Thanks for the bread research, I'll make an early morning bread trip to Bread Lounge too some weekend.

You may have posted this before: where do you get your whole grain to grind?

texassourdough 07-14-2012 06:59 AM

Re: The Best bread in So. Cal?
Couple of thoughts Chris! The Hawo mill is supposedly a real workhorse that can do a lot of flour (takes a while but...). My mill is rather slow and really noisy so I haven't tried making enough flour to do whole batches. As a result I haven't seen the effects you refer to. I too have read of the effects of really fresh flour but...I simply can't provide a knowledgeable comment.

I think it would be really interesting to do a miche with home ground flour - probably 70-80% aged (oxidized/3 weeks old) and 10% fresh. One of the things I like about my mill is being able to make different sizes (though the size range is not as large as I would like - I would like a coarser mill).

The one issue that has troubled me about milling large amounts of flour has been the issue of wheat consistency. I have to suspect you are going to encounter quite a bit of variation if you buy small batches. OTOH, small batches are ridiculously expensive (like 2-3 X the price of flour!) and big sacks are pretty cheap by comparison.

WRT cost, by the time you have a WFO, a spiral mixer, and a Hawo the pizza and bread is cheap (as long as you ignore the fixed investment!)

Hang in there! :o)

SCChris 07-14-2012 07:30 AM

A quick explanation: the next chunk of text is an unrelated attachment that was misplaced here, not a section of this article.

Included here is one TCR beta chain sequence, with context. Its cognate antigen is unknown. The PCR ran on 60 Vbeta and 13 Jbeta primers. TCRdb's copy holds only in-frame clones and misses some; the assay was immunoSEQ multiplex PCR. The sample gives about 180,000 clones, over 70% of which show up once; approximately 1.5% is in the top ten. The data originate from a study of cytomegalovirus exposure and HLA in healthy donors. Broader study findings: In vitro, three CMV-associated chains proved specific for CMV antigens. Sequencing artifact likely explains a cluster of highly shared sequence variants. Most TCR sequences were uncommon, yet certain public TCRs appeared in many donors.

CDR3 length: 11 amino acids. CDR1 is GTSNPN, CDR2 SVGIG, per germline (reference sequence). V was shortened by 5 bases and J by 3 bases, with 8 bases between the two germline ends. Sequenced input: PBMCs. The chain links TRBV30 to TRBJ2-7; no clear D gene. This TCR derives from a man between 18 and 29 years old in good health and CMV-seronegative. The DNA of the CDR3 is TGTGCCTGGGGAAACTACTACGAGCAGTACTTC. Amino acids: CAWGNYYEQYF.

Re: The Best bread in So. Cal?

Originally Posted by Dino_Pizza (Post 134922)
where do you get your whole grain to grind?

Dino, I haven't decided what I'm going to do in this regard. I know that I can find some at Whole Foods and some at local health food stores. My bet is that in the end I'll get the bulk on line.. I don't expect that in the begining that I'm going to try to replace all of my flours, after all King Arthur AP is a nice consistent product. What I think I'm going to be doing is to grind the Rye, Spelt and other high price grains as well as WW. Hey I'm winging it..

I'm baking 2 times a week and I really want to persue the more obscure grains, not immediately as the primary component but to get an idea what they are and how to use them.

Jay, the mill arrived and it weighs a ton. It's built like a brick out house.. I haven't had a chance to try it yet but as soon as I can I'll report. I have a 5# bag of organic spelt that I'll be working on and hope to find some spelt grain to do a direct compairison.